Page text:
Taking the dystopian tale beyond the confines of Margaret Atwood's novel was a bold move, but it has paid off handsomely, writes Karl Quinn.
The most fascinating thing about season two of The Handmaid's Tale (SBS, Thursdays at 8.30pm and On Demand) is the way it takes the story beyond the narrative confines of Margaret Atwood's 1985 novel by mining the non-narrative elements of it.
There were many who thought a second season was a travesty, given how fully the series realised Atwood's terrifying dream of a totalitarian woman-hating state. What more was there to say, they not unreasonably wondered (though one obvious answer lies in the coda to the novel, set in a time after Gilead's collapse – who doesn't want to see that happen).
Those naysayers must be positively aghast, then, at the recent news that Hulu has ordered a third season, due to air next year. But at the halfway (or near enough) mark of season two, I'd say those fears are misplaced.
The storyline has been expanded by opening out – to take in the unmitigated horror of the Colonies, the muted hope of Canada – and by going backwards, to explore the pre-conditions that allowed Gilead to arise in the first place (including the collapse of academic and press freedom, and intolerance at either extreme of the political spectrum). And much of this "new" material in fact has its clear roots in Atwood's novel.
The book doesn't take us to the Colonies, for instance, but they do loom large in its consciousness, in much the same way as Room 101 hovered in the mind of Winston Smith in Orwell's1984 long before it became real for him. A place where the very worst thing you could imagine happens.
In season one the Colonies were a mere whisper, but this time around we are there, and they are as promised: a toxic, post-envirogeddon wasteland worked over by grey-smocked women whose every swing of a hoe brings them closer to the painful end. As one-eyed former handmaid Janine (Madeline Brewer) says to Emily/Ofglen (Alexis Bledel), "we come here, we work, we die". Or as Ofglen herself says, "this place is Hell … we're cows, being worked to death". Gulag, labour camp, prison – call it what you will, the Colonies are where the State exercises its control with the heaviest of hands.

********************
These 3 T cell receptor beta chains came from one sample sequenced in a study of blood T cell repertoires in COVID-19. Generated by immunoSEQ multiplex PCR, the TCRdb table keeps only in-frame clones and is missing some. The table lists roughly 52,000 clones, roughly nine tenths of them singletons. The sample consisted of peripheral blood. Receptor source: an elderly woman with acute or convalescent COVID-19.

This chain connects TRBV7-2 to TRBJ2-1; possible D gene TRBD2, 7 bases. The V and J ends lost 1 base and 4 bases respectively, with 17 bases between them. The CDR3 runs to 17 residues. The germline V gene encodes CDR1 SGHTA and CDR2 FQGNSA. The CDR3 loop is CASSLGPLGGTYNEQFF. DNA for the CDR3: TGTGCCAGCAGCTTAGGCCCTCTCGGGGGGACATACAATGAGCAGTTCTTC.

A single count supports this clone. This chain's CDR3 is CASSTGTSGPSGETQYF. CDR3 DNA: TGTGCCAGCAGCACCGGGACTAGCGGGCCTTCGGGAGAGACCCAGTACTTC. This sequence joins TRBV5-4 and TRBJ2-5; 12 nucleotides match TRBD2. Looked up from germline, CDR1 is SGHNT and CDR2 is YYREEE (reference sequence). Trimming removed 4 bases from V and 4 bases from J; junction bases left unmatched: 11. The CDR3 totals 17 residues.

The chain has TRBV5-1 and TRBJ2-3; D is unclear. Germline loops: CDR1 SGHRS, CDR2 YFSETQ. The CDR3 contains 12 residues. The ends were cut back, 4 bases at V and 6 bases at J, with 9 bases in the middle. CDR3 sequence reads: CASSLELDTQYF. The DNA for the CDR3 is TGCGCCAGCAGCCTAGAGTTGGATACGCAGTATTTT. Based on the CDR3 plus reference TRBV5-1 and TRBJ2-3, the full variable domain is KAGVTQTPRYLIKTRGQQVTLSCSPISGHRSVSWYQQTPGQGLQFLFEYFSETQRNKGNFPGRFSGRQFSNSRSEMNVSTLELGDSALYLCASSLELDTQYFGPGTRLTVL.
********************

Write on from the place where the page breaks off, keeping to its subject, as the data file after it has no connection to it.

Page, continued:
The mind is where it does its work with a little more subtlety, and Aunt Lydia (Ann Dowd) – a frightful hybrid of Stalinist apparatchik and Catholic nun – is feverishly chipping away at Offred (Elisabeth Moss), whose failed escape has terrible consequences. She, of course, is untouchable because of the precious cargo she is carrying, a child the Waterfords will claim as their own, though it was in fact fathered by their driver Nick (Max Minghella). But those around her are less safe.
Aunt Lydia offers a way out of the all-consuming guilt that flows from this conundrum: renounce the recently reclaimed pre-Gilead identity of rebellious (ie, independent) June Osborn and reside instead in the bosom of the State as the dutiful Offred. It's a bargain with the devil she has little choice but to accept.
This season throws back, too, to an often-overlooked aspect of Atwood's novel: its interrogation of the unintended consequences of a hardline strand of feminism that demonises the sexualisation of women. It's not a huge leap from there, the book suggests, to the demonisation of women's sexuality.
"You wanted a women's culture," the book's Offred said in an imaginary conversation with her activist mother, another who'd been sent to the Colonies. "Well, now there is one. It isn't what you meant, but it exists. Be thankful for small mercies."
No question, showrunner Bruce Miller and his team – which includes Atwood as consulting producer – took a risk in expanding things, but they've succeeded brilliantly. Season two is a triumph, and that's no small mercy.
Let us be thankful, and pray they keep it up.
Karl has been a journalist at Fairfax Media since 1999, in a variety of writing and editing roles. Karl writes about popular culture with a particular focus on film and television.
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